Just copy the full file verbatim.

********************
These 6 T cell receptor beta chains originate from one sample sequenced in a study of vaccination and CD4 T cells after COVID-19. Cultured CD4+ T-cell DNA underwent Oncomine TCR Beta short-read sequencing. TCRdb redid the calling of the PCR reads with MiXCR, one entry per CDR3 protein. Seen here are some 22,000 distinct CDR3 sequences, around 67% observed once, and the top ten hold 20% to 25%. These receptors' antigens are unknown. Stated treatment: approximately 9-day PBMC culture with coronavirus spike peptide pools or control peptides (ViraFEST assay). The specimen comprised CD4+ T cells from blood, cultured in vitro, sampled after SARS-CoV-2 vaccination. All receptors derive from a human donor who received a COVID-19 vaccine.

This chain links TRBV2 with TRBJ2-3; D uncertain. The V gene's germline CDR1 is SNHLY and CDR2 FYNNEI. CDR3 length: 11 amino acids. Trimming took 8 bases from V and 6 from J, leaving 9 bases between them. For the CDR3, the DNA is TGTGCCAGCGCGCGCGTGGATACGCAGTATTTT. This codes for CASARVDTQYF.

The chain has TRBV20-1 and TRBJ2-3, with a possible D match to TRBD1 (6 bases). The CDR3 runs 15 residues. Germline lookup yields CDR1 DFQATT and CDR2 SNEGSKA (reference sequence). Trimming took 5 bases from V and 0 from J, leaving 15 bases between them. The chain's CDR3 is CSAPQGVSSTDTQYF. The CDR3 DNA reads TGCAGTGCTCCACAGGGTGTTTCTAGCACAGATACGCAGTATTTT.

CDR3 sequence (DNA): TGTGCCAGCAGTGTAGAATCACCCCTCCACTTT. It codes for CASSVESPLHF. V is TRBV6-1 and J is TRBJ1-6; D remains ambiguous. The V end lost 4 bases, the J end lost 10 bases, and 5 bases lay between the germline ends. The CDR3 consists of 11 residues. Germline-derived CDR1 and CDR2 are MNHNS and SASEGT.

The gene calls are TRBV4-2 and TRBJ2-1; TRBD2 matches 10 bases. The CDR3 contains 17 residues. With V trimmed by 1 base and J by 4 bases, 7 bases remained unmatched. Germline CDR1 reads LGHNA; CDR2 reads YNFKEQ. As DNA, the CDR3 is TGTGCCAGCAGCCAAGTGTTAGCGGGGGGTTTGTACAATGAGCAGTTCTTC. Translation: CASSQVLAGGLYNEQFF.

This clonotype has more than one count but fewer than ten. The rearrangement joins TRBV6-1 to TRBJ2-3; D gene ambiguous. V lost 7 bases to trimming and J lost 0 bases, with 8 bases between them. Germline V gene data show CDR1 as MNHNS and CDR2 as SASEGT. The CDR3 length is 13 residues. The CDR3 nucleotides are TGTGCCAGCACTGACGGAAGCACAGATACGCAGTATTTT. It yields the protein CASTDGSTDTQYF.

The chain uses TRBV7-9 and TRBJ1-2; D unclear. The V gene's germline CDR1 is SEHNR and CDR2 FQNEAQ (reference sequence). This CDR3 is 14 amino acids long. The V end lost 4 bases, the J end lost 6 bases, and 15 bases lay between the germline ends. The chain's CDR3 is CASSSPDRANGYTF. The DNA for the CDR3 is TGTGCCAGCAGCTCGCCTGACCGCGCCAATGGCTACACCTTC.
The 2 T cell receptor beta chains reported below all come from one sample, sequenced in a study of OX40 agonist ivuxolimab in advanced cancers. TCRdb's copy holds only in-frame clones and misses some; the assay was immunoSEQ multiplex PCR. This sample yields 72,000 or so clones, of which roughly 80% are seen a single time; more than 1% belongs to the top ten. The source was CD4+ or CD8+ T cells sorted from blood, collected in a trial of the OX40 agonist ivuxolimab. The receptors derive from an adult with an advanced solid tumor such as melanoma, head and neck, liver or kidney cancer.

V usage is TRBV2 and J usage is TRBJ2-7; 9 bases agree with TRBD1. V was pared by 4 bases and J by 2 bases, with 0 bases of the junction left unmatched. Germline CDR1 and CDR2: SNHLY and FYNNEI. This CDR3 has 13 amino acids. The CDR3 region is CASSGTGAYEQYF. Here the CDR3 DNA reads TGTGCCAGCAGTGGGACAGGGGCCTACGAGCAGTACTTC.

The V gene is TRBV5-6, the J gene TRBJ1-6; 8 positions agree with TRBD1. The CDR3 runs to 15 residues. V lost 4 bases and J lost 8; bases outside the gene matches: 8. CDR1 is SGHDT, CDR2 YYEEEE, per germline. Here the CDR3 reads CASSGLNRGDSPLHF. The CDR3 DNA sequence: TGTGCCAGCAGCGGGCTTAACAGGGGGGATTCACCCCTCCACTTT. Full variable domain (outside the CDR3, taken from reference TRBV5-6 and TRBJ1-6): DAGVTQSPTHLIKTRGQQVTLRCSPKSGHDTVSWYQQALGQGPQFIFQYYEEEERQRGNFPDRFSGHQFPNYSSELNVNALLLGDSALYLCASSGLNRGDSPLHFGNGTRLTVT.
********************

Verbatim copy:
These 6 T cell receptor beta chains originate from one sample sequenced in a study of vaccination and CD4 T cells after COVID-19. Cultured CD4+ T-cell DNA underwent Oncomine TCR Beta short-read sequencing. TCRdb redid the calling of the PCR reads with MiXCR, one entry per CDR3 protein. Seen here are some 22,000 distinct CDR3 sequences, around 67% observed once, and the top ten hold 20% to 25%. These receptors' antigens are unknown. Stated treatment: approximately 9-day PBMC culture with coronavirus spike peptide pools or control peptides (ViraFEST assay). The specimen comprised CD4+ T cells from blood, cultured in vitro, sampled after SARS-CoV-2 vaccination. All receptors derive from a human donor who received a COVID-19 vaccine.

This chain links TRBV2 with TRBJ2-3; D uncertain. The V gene's germline CDR1 is SNHLY and CDR2 FYNNEI. CDR3 length: 11 amino acids. Trimming took 8 bases from V and 6 from J, leaving 9 bases between them. For the CDR3, the DNA is TGTGCCAGCGCGCGCGTGGATACGCAGTATTTT. This codes for CASARVDTQYF.

The chain has TRBV20-1 and TRBJ2-3, with a possible D match to TRBD1 (6 bases). The CDR3 runs 15 residues. Germline lookup yields CDR1 DFQATT and CDR2 SNEGSKA (reference sequence). Trimming took 5 bases from V and 0 from J, leaving 15 bases between them. The chain's CDR3 is CSAPQGVSSTDTQYF. The CDR3 DNA reads TGCAGTGCTCCACAGGGTGTTTCTAGCACAGATACGCAGTATTTT.

CDR3 sequence (DNA): TGTGCCAGCAGTGTAGAATCACCCCTCCACTTT. It codes for CASSVESPLHF. V is TRBV6-1 and J is TRBJ1-6; D remains ambiguous. The V end lost 4 bases, the J end lost 10 bases, and 5 bases lay between the germline ends. The CDR3 consists of 11 residues. Germline-derived CDR1 and CDR2 are MNHNS and SASEGT.

The gene calls are TRBV4-2 and TRBJ2-1; TRBD2 matches 10 bases. The CDR3 contains 17 residues. With V trimmed by 1 base and J by 4 bases, 7 bases remained unmatched. Germline CDR1 reads LGHNA; CDR2 reads YNFKEQ. As DNA, the CDR3 is TGTGCCAGCAGCCAAGTGTTAGCGGGGGGTTTGTACAATGAGCAGTTCTTC. Translation: CASSQVLAGGLYNEQFF.

This clonotype has more than one count but fewer than ten. The rearrangement joins TRBV6-1 to TRBJ2-3; D gene ambiguous. V lost 7 bases to trimming and J lost 0 bases, with 8 bases between them. Germline V gene data show CDR1 as MNHNS and CDR2 as SASEGT. The CDR3 length is 13 residues. The CDR3 nucleotides are TGTGCCAGCACTGACGGAAGCACAGATACGCAGTATTTT. It yields the protein CASTDGSTDTQYF.

The chain uses TRBV7-9 and TRBJ1-2; D unclear. The V gene's germline CDR1 is SEHNR and CDR2 FQNEAQ (reference sequence). This CDR3 is 14 amino acids long. The V end lost 4 bases, the J end lost 6 bases, and 15 bases lay between the germline ends. The chain's CDR3 is CASSSPDRANGYTF. The DNA for the CDR3 is TGTGCCAGCAGCTCGCCTGACCGCGCCAATGGCTACACCTTC.
The 2 T cell receptor beta chains reported below all come from one sample, sequenced in a study of OX40 agonist ivuxolimab in advanced cancers. TCRdb's copy holds only in-frame clones and misses some; the assay was immunoSEQ multiplex PCR. This sample yields 72,000 or so clones, of which roughly 80% are seen a single time; more than 1% belongs to the top ten. The source was CD4+ or CD8+ T cells sorted from blood, collected in a trial of the OX40 agonist ivuxolimab. The receptors derive from an adult with an advanced solid tumor such as melanoma, head and neck, liver or kidney cancer.

V usage is TRBV2 and J usage is TRBJ2-7; 9 bases agree with TRBD1. V was pared by 4 bases and J by 2 bases, with 0 bases of the junction left unmatched. Germline CDR1 and CDR2: SNHLY and FYNNEI. This CDR3 has 13 amino acids. The CDR3 region is CASSGTGAYEQYF. Here the CDR3 DNA reads TGTGCCAGCAGTGGGACAGGGGCCTACGAGCAGTACTTC.

The V gene is TRBV5-6, the J gene TRBJ1-6; 8 positions agree with TRBD1. The CDR3 runs to 15 residues. V lost 4 bases and J lost 8; bases outside the gene matches: 8. CDR1 is SGHDT, CDR2 YYEEEE, per germline. Here the CDR3 reads CASSGLNRGDSPLHF. The CDR3 DNA sequence: TGTGCCAGCAGCGGGCTTAACAGGGGGGATTCACCCCTCCACTTT. Full variable domain (outside the CDR3, taken from reference TRBV5-6 and TRBJ1-6): DAGVTQSPTHLIKTRGQQVTLRCSPKSGHDTVSWYQQALGQGPQFIFQYYEEEERQRGNFPDRFSGHQFPNYSSELNVNALLLGDSALYLCASSGLNRGDSPLHFGNGTRLTVT.